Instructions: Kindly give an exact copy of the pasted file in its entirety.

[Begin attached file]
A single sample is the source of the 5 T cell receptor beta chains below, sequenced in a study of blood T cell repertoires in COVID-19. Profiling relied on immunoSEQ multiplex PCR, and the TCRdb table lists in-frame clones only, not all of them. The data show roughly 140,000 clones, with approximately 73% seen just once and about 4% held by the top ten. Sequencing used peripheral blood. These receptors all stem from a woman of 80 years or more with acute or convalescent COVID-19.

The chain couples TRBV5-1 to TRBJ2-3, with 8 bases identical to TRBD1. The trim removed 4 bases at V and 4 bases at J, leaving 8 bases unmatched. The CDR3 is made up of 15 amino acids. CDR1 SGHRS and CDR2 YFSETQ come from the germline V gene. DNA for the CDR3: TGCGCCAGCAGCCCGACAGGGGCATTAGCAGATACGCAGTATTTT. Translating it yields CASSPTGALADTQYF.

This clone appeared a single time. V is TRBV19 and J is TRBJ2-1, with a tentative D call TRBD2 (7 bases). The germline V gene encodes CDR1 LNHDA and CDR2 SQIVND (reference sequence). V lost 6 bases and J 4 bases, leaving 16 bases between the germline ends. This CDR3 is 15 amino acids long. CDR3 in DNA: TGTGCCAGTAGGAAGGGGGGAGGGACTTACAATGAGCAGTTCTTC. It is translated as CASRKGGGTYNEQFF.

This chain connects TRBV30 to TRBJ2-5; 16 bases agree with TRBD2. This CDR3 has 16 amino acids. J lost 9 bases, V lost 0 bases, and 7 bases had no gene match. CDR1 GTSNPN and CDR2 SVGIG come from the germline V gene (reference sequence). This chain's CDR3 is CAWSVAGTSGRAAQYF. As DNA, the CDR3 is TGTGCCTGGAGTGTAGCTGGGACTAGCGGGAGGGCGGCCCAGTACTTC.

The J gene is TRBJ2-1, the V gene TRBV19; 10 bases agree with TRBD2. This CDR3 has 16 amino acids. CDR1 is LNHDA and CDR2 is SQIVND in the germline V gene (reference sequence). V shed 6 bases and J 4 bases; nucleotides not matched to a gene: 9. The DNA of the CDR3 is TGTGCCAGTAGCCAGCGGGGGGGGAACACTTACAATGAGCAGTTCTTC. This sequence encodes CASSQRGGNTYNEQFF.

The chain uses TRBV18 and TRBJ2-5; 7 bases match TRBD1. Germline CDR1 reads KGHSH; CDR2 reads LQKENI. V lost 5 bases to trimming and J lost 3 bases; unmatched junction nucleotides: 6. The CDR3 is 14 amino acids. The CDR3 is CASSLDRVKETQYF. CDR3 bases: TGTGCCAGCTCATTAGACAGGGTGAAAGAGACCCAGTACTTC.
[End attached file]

A single sample is the source of the 5 T cell receptor beta chains below, sequenced in a study of blood T cell repertoires in COVID-19. Profiling relied on immunoSEQ multiplex PCR, and the TCRdb table lists in-frame clones only, not all of them. The data show roughly 140,000 clones, with approximately 73% seen just once and about 4% held by the top ten. Sequencing used peripheral blood. These receptors all stem from a woman of 80 years or more with acute or convalescent COVID-19.

The chain couples TRBV5-1 to TRBJ2-3, with 8 bases identical to TRBD1. The trim removed 4 bases at V and 4 bases at J, leaving 8 bases unmatched. The CDR3 is made up of 15 amino acids. CDR1 SGHRS and CDR2 YFSETQ come from the germline V gene. DNA for the CDR3: TGCGCCAGCAGCCCGACAGGGGCATTAGCAGATACGCAGTATTTT. Translating it yields CASSPTGALADTQYF.

This clone appeared a single time. V is TRBV19 and J is TRBJ2-1, with a tentative D call TRBD2 (7 bases). The germline V gene encodes CDR1 LNHDA and CDR2 SQIVND (reference sequence). V lost 6 bases and J 4 bases, leaving 16 bases between the germline ends. This CDR3 is 15 amino acids long. CDR3 in DNA: TGTGCCAGTAGGAAGGGGGGAGGGACTTACAATGAGCAGTTCTTC. It is translated as CASRKGGGTYNEQFF.

This chain connects TRBV30 to TRBJ2-5; 16 bases agree with TRBD2. This CDR3 has 16 amino acids. J lost 9 bases, V lost 0 bases, and 7 bases had no gene match. CDR1 GTSNPN and CDR2 SVGIG come from the germline V gene (reference sequence). This chain's CDR3 is CAWSVAGTSGRAAQYF. As DNA, the CDR3 is TGTGCCTGGAGTGTAGCTGGGACTAGCGGGAGGGCGGCCCAGTACTTC.

The J gene is TRBJ2-1, the V gene TRBV19; 10 bases agree with TRBD2. This CDR3 has 16 amino acids. CDR1 is LNHDA and CDR2 is SQIVND in the germline V gene (reference sequence). V shed 6 bases and J 4 bases; nucleotides not matched to a gene: 9. The DNA of the CDR3 is TGTGCCAGTAGCCAGCGGGGGGGGAACACTTACAATGAGCAGTTCTTC. This sequence encodes CASSQRGGNTYNEQFF.

The chain uses TRBV18 and TRBJ2-5; 7 bases match TRBD1. Germline CDR1 reads KGHSH; CDR2 reads LQKENI. V lost 5 bases to trimming and J lost 3 bases; unmatched junction nucleotides: 6. The CDR3 is 14 amino acids. The CDR3 is CASSLDRVKETQYF. CDR3 bases: TGTGCCAGCTCATTAGACAGGGTGAAAGAGACCCAGTACTTC.